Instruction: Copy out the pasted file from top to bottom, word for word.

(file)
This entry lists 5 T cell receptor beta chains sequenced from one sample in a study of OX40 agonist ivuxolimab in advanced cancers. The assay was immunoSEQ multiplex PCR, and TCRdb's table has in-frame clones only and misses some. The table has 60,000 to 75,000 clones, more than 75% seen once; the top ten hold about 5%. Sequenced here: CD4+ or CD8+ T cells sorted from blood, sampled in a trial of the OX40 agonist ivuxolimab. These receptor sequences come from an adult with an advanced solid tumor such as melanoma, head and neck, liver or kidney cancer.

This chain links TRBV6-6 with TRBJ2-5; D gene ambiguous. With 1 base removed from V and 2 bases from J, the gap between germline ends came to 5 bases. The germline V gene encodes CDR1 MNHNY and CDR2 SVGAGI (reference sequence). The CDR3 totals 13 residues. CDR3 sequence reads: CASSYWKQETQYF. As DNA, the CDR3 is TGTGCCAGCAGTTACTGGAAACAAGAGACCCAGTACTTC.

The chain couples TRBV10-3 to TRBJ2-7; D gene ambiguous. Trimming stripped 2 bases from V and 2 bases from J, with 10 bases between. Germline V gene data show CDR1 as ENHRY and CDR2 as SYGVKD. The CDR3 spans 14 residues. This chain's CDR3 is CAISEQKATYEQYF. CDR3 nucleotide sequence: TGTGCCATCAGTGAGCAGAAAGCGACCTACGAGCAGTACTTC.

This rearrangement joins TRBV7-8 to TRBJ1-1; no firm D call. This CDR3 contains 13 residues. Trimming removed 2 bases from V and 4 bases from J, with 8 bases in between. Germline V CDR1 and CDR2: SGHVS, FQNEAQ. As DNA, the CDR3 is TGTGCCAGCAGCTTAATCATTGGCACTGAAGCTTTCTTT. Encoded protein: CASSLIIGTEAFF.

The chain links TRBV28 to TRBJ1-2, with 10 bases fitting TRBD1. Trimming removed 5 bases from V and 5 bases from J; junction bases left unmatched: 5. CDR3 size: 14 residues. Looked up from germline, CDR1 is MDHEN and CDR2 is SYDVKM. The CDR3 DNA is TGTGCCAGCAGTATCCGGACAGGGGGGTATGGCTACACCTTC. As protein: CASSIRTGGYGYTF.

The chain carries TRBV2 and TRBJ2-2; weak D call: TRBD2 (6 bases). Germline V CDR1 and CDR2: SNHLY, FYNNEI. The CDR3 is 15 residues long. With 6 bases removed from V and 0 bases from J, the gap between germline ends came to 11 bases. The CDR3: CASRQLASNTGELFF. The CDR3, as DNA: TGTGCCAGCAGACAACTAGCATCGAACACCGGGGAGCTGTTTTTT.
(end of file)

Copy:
This entry lists 5 T cell receptor beta chains sequenced from one sample in a study of OX40 agonist ivuxolimab in advanced cancers. The assay was immunoSEQ multiplex PCR, and TCRdb's table has in-frame clones only and misses some. The table has 60,000 to 75,000 clones, more than 75% seen once; the top ten hold about 5%. Sequenced here: CD4+ or CD8+ T cells sorted from blood, sampled in a trial of the OX40 agonist ivuxolimab. These receptor sequences come from an adult with an advanced solid tumor such as melanoma, head and neck, liver or kidney cancer.

This chain links TRBV6-6 with TRBJ2-5; D gene ambiguous. With 1 base removed from V and 2 bases from J, the gap between germline ends came to 5 bases. The germline V gene encodes CDR1 MNHNY and CDR2 SVGAGI (reference sequence). The CDR3 totals 13 residues. CDR3 sequence reads: CASSYWKQETQYF. As DNA, the CDR3 is TGTGCCAGCAGTTACTGGAAACAAGAGACCCAGTACTTC.

The chain couples TRBV10-3 to TRBJ2-7; D gene ambiguous. Trimming stripped 2 bases from V and 2 bases from J, with 10 bases between. Germline V gene data show CDR1 as ENHRY and CDR2 as SYGVKD. The CDR3 spans 14 residues. This chain's CDR3 is CAISEQKATYEQYF. CDR3 nucleotide sequence: TGTGCCATCAGTGAGCAGAAAGCGACCTACGAGCAGTACTTC.

This rearrangement joins TRBV7-8 to TRBJ1-1; no firm D call. This CDR3 contains 13 residues. Trimming removed 2 bases from V and 4 bases from J, with 8 bases in between. Germline V CDR1 and CDR2: SGHVS, FQNEAQ. As DNA, the CDR3 is TGTGCCAGCAGCTTAATCATTGGCACTGAAGCTTTCTTT. Encoded protein: CASSLIIGTEAFF.

The chain links TRBV28 to TRBJ1-2, with 10 bases fitting TRBD1. Trimming removed 5 bases from V and 5 bases from J; junction bases left unmatched: 5. CDR3 size: 14 residues. Looked up from germline, CDR1 is MDHEN and CDR2 is SYDVKM. The CDR3 DNA is TGTGCCAGCAGTATCCGGACAGGGGGGTATGGCTACACCTTC. As protein: CASSIRTGGYGYTF.

The chain carries TRBV2 and TRBJ2-2; weak D call: TRBD2 (6 bases). Germline V CDR1 and CDR2: SNHLY, FYNNEI. The CDR3 is 15 residues long. With 6 bases removed from V and 0 bases from J, the gap between germline ends came to 11 bases. The CDR3: CASRQLASNTGELFF. The CDR3, as DNA: TGTGCCAGCAGACAACTAGCATCGAACACCGGGGAGCTGTTTTTT.